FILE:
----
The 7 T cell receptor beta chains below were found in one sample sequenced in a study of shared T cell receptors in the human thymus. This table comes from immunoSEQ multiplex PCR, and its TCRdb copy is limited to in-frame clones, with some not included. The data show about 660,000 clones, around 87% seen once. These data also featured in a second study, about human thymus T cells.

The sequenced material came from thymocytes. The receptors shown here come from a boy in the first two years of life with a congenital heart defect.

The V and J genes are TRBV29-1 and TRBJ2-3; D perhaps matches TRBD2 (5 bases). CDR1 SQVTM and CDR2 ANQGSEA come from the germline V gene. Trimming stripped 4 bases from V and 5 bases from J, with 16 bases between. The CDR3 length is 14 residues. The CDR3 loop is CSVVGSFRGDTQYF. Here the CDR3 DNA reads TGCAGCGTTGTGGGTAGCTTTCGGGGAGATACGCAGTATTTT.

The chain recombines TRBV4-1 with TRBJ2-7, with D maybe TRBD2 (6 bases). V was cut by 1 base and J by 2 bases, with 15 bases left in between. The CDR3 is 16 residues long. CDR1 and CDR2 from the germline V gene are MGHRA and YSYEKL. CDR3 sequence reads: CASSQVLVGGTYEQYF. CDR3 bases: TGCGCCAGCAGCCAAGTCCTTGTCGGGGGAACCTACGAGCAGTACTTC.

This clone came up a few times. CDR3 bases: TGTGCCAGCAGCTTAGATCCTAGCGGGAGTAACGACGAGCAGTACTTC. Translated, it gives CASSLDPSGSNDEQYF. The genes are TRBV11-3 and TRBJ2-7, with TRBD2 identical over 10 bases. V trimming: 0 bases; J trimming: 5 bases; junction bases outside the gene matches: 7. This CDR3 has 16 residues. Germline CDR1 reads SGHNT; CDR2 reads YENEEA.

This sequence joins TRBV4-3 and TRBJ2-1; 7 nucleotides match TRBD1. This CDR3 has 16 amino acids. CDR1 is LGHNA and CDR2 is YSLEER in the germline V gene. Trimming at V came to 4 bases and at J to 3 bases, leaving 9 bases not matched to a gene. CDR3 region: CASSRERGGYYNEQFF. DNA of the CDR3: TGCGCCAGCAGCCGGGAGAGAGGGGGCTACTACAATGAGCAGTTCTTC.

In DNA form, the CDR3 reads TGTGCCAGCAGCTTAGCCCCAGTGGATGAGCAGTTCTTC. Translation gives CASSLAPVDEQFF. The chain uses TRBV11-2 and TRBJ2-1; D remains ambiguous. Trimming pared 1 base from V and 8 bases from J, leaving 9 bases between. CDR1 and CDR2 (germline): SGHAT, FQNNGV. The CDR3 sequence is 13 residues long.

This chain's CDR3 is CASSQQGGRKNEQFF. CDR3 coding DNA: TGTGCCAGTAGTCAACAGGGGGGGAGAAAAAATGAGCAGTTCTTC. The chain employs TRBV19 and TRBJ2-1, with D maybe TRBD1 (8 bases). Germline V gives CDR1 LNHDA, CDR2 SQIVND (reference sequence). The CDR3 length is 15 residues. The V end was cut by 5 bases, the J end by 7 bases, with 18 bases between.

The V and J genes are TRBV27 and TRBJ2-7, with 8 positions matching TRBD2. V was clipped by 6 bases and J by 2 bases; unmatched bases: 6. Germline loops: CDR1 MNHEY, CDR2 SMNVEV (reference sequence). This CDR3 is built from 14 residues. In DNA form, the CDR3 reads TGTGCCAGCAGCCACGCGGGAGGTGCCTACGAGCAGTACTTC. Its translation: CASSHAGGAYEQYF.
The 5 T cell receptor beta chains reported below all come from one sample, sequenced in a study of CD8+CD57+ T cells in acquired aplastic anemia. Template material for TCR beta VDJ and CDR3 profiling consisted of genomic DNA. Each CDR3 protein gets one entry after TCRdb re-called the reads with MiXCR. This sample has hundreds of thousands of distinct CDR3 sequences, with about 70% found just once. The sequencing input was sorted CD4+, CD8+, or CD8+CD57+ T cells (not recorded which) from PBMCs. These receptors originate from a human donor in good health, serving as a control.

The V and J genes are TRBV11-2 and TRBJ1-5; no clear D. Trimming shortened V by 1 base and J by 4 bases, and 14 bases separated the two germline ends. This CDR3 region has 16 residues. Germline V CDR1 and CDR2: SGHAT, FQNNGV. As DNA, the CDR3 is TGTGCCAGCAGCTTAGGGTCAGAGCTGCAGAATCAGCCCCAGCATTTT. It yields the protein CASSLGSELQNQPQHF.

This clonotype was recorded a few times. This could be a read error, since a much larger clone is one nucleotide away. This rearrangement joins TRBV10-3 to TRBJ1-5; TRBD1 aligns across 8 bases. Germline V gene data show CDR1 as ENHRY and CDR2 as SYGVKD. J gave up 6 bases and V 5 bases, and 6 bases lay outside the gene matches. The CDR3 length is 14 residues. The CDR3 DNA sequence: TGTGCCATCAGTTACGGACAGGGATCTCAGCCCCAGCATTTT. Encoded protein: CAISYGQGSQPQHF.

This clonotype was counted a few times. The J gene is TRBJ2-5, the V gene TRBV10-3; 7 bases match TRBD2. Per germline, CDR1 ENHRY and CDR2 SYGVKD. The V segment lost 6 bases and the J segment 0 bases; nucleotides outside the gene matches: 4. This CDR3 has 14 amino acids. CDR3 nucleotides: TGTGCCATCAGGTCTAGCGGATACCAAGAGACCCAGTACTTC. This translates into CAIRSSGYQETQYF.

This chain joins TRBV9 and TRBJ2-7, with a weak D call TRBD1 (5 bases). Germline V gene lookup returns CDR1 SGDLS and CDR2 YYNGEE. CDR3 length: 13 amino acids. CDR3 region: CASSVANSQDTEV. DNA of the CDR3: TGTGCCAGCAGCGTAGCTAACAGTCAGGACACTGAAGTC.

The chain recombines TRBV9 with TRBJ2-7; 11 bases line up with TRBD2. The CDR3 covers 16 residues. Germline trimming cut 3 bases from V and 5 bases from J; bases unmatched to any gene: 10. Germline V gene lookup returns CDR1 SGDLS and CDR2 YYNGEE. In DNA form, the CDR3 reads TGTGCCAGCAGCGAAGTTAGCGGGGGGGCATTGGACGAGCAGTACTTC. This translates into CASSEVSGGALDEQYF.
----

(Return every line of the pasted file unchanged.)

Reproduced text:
The 7 T cell receptor beta chains below were found in one sample sequenced in a study of shared T cell receptors in the human thymus. This table comes from immunoSEQ multiplex PCR, and its TCRdb copy is limited to in-frame clones, with some not included. The data show about 660,000 clones, around 87% seen once. These data also featured in a second study, about human thymus T cells.

The sequenced material came from thymocytes. The receptors shown here come from a boy in the first two years of life with a congenital heart defect.

The V and J genes are TRBV29-1 and TRBJ2-3; D perhaps matches TRBD2 (5 bases). CDR1 SQVTM and CDR2 ANQGSEA come from the germline V gene. Trimming stripped 4 bases from V and 5 bases from J, with 16 bases between. The CDR3 length is 14 residues. The CDR3 loop is CSVVGSFRGDTQYF. Here the CDR3 DNA reads TGCAGCGTTGTGGGTAGCTTTCGGGGAGATACGCAGTATTTT.

The chain recombines TRBV4-1 with TRBJ2-7, with D maybe TRBD2 (6 bases). V was cut by 1 base and J by 2 bases, with 15 bases left in between. The CDR3 is 16 residues long. CDR1 and CDR2 from the germline V gene are MGHRA and YSYEKL. CDR3 sequence reads: CASSQVLVGGTYEQYF. CDR3 bases: TGCGCCAGCAGCCAAGTCCTTGTCGGGGGAACCTACGAGCAGTACTTC.

This clone came up a few times. CDR3 bases: TGTGCCAGCAGCTTAGATCCTAGCGGGAGTAACGACGAGCAGTACTTC. Translated, it gives CASSLDPSGSNDEQYF. The genes are TRBV11-3 and TRBJ2-7, with TRBD2 identical over 10 bases. V trimming: 0 bases; J trimming: 5 bases; junction bases outside the gene matches: 7. This CDR3 has 16 residues. Germline CDR1 reads SGHNT; CDR2 reads YENEEA.

This sequence joins TRBV4-3 and TRBJ2-1; 7 nucleotides match TRBD1. This CDR3 has 16 amino acids. CDR1 is LGHNA and CDR2 is YSLEER in the germline V gene. Trimming at V came to 4 bases and at J to 3 bases, leaving 9 bases not matched to a gene. CDR3 region: CASSRERGGYYNEQFF. DNA of the CDR3: TGCGCCAGCAGCCGGGAGAGAGGGGGCTACTACAATGAGCAGTTCTTC.

In DNA form, the CDR3 reads TGTGCCAGCAGCTTAGCCCCAGTGGATGAGCAGTTCTTC. Translation gives CASSLAPVDEQFF. The chain uses TRBV11-2 and TRBJ2-1; D remains ambiguous. Trimming pared 1 base from V and 8 bases from J, leaving 9 bases between. CDR1 and CDR2 (germline): SGHAT, FQNNGV. The CDR3 sequence is 13 residues long.

This chain's CDR3 is CASSQQGGRKNEQFF. CDR3 coding DNA: TGTGCCAGTAGTCAACAGGGGGGGAGAAAAAATGAGCAGTTCTTC. The chain employs TRBV19 and TRBJ2-1, with D maybe TRBD1 (8 bases). Germline V gives CDR1 LNHDA, CDR2 SQIVND (reference sequence). The CDR3 length is 15 residues. The V end was cut by 5 bases, the J end by 7 bases, with 18 bases between.

The V and J genes are TRBV27 and TRBJ2-7, with 8 positions matching TRBD2. V was clipped by 6 bases and J by 2 bases; unmatched bases: 6. Germline loops: CDR1 MNHEY, CDR2 SMNVEV (reference sequence). This CDR3 is built from 14 residues. In DNA form, the CDR3 reads TGTGCCAGCAGCCACGCGGGAGGTGCCTACGAGCAGTACTTC. Its translation: CASSHAGGAYEQYF.
The 5 T cell receptor beta chains reported below all come from one sample, sequenced in a study of CD8+CD57+ T cells in acquired aplastic anemia. Template material for TCR beta VDJ and CDR3 profiling consisted of genomic DNA. Each CDR3 protein gets one entry after TCRdb re-called the reads with MiXCR. This sample has hundreds of thousands of distinct CDR3 sequences, with about 70% found just once. The sequencing input was sorted CD4+, CD8+, or CD8+CD57+ T cells (not recorded which) from PBMCs. These receptors originate from a human donor in good health, serving as a control.

The V and J genes are TRBV11-2 and TRBJ1-5; no clear D. Trimming shortened V by 1 base and J by 4 bases, and 14 bases separated the two germline ends. This CDR3 region has 16 residues. Germline V CDR1 and CDR2: SGHAT, FQNNGV. As DNA, the CDR3 is TGTGCCAGCAGCTTAGGGTCAGAGCTGCAGAATCAGCCCCAGCATTTT. It yields the protein CASSLGSELQNQPQHF.

This clonotype was recorded a few times. This could be a read error, since a much larger clone is one nucleotide away. This rearrangement joins TRBV10-3 to TRBJ1-5; TRBD1 aligns across 8 bases. Germline V gene data show CDR1 as ENHRY and CDR2 as SYGVKD. J gave up 6 bases and V 5 bases, and 6 bases lay outside the gene matches. The CDR3 length is 14 residues. The CDR3 DNA sequence: TGTGCCATCAGTTACGGACAGGGATCTCAGCCCCAGCATTTT. Encoded protein: CAISYGQGSQPQHF.

This clonotype was counted a few times. The J gene is TRBJ2-5, the V gene TRBV10-3; 7 bases match TRBD2. Per germline, CDR1 ENHRY and CDR2 SYGVKD. The V segment lost 6 bases and the J segment 0 bases; nucleotides outside the gene matches: 4. This CDR3 has 14 amino acids. CDR3 nucleotides: TGTGCCATCAGGTCTAGCGGATACCAAGAGACCCAGTACTTC. This translates into CAIRSSGYQETQYF.

This chain joins TRBV9 and TRBJ2-7, with a weak D call TRBD1 (5 bases). Germline V gene lookup returns CDR1 SGDLS and CDR2 YYNGEE. CDR3 length: 13 amino acids. CDR3 region: CASSVANSQDTEV. DNA of the CDR3: TGTGCCAGCAGCGTAGCTAACAGTCAGGACACTGAAGTC.

The chain recombines TRBV9 with TRBJ2-7; 11 bases line up with TRBD2. The CDR3 covers 16 residues. Germline trimming cut 3 bases from V and 5 bases from J; bases unmatched to any gene: 10. Germline V gene lookup returns CDR1 SGDLS and CDR2 YYNGEE. In DNA form, the CDR3 reads TGTGCCAGCAGCGAAGTTAGCGGGGGGGCATTGGACGAGCAGTACTTC. This translates into CASSEVSGGALDEQYF.